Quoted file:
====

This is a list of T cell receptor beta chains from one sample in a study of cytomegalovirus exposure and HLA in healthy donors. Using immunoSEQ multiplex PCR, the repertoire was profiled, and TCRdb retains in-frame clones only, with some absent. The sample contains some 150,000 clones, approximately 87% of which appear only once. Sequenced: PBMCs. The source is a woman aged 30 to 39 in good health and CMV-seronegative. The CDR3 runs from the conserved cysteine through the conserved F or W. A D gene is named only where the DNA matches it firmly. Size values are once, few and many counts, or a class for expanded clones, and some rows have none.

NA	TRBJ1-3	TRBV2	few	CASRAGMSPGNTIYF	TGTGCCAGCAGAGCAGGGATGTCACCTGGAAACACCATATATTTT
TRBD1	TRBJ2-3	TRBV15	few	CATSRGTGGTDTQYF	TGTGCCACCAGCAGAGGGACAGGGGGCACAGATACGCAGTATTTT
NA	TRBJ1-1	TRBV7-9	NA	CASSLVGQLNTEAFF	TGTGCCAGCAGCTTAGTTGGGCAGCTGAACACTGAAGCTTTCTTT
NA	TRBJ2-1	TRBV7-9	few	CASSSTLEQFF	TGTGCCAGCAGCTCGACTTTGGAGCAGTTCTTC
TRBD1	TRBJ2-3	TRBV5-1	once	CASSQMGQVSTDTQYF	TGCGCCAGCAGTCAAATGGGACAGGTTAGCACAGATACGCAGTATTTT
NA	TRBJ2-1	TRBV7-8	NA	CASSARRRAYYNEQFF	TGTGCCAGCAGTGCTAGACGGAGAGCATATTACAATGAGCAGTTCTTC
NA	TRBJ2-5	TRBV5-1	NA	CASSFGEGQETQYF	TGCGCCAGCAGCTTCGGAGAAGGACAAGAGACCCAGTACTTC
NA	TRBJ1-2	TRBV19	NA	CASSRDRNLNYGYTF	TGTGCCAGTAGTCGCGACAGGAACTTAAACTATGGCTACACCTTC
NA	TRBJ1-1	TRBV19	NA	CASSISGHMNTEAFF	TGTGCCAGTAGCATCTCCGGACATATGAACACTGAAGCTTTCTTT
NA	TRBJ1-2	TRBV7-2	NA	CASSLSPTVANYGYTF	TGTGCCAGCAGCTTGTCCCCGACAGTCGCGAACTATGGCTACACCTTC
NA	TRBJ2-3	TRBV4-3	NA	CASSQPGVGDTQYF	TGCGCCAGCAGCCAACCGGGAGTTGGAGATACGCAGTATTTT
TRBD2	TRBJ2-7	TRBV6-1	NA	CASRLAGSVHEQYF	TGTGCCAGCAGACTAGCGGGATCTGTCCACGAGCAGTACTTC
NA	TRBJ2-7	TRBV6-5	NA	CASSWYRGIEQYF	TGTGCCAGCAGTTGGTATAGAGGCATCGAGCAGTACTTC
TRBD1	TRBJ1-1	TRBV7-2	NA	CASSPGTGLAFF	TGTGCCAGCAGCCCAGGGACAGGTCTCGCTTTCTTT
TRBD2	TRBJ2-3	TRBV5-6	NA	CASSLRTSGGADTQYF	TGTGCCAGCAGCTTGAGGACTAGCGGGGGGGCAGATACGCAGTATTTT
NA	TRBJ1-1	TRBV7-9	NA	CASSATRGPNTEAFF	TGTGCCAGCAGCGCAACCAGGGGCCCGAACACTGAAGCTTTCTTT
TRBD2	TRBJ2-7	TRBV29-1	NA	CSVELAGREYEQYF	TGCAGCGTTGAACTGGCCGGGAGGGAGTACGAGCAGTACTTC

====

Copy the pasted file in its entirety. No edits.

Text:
This is a list of T cell receptor beta chains from one sample in a study of cytomegalovirus exposure and HLA in healthy donors. Using immunoSEQ multiplex PCR, the repertoire was profiled, and TCRdb retains in-frame clones only, with some absent. The sample contains some 150,000 clones, approximately 87% of which appear only once. Sequenced: PBMCs. The source is a woman aged 30 to 39 in good health and CMV-seronegative. The CDR3 runs from the conserved cysteine through the conserved F or W. A D gene is named only where the DNA matches it firmly. Size values are once, few and many counts, or a class for expanded clones, and some rows have none.

NA	TRBJ1-3	TRBV2	few	CASRAGMSPGNTIYF	TGTGCCAGCAGAGCAGGGATGTCACCTGGAAACACCATATATTTT
TRBD1	TRBJ2-3	TRBV15	few	CATSRGTGGTDTQYF	TGTGCCACCAGCAGAGGGACAGGGGGCACAGATACGCAGTATTTT
NA	TRBJ1-1	TRBV7-9	NA	CASSLVGQLNTEAFF	TGTGCCAGCAGCTTAGTTGGGCAGCTGAACACTGAAGCTTTCTTT
NA	TRBJ2-1	TRBV7-9	few	CASSSTLEQFF	TGTGCCAGCAGCTCGACTTTGGAGCAGTTCTTC
TRBD1	TRBJ2-3	TRBV5-1	once	CASSQMGQVSTDTQYF	TGCGCCAGCAGTCAAATGGGACAGGTTAGCACAGATACGCAGTATTTT
NA	TRBJ2-1	TRBV7-8	NA	CASSARRRAYYNEQFF	TGTGCCAGCAGTGCTAGACGGAGAGCATATTACAATGAGCAGTTCTTC
NA	TRBJ2-5	TRBV5-1	NA	CASSFGEGQETQYF	TGCGCCAGCAGCTTCGGAGAAGGACAAGAGACCCAGTACTTC
NA	TRBJ1-2	TRBV19	NA	CASSRDRNLNYGYTF	TGTGCCAGTAGTCGCGACAGGAACTTAAACTATGGCTACACCTTC
NA	TRBJ1-1	TRBV19	NA	CASSISGHMNTEAFF	TGTGCCAGTAGCATCTCCGGACATATGAACACTGAAGCTTTCTTT
NA	TRBJ1-2	TRBV7-2	NA	CASSLSPTVANYGYTF	TGTGCCAGCAGCTTGTCCCCGACAGTCGCGAACTATGGCTACACCTTC
NA	TRBJ2-3	TRBV4-3	NA	CASSQPGVGDTQYF	TGCGCCAGCAGCCAACCGGGAGTTGGAGATACGCAGTATTTT
TRBD2	TRBJ2-7	TRBV6-1	NA	CASRLAGSVHEQYF	TGTGCCAGCAGACTAGCGGGATCTGTCCACGAGCAGTACTTC
NA	TRBJ2-7	TRBV6-5	NA	CASSWYRGIEQYF	TGTGCCAGCAGTTGGTATAGAGGCATCGAGCAGTACTTC
TRBD1	TRBJ1-1	TRBV7-2	NA	CASSPGTGLAFF	TGTGCCAGCAGCCCAGGGACAGGTCTCGCTTTCTTT
TRBD2	TRBJ2-3	TRBV5-6	NA	CASSLRTSGGADTQYF	TGTGCCAGCAGCTTGAGGACTAGCGGGGGGGCAGATACGCAGTATTTT
NA	TRBJ1-1	TRBV7-9	NA	CASSATRGPNTEAFF	TGTGCCAGCAGCGCAACCAGGGGCCCGAACACTGAAGCTTTCTTT
TRBD2	TRBJ2-7	TRBV29-1	NA	CSVELAGREYEQYF	TGCAGCGTTGAACTGGCCGGGAGGGAGTACGAGCAGTACTTC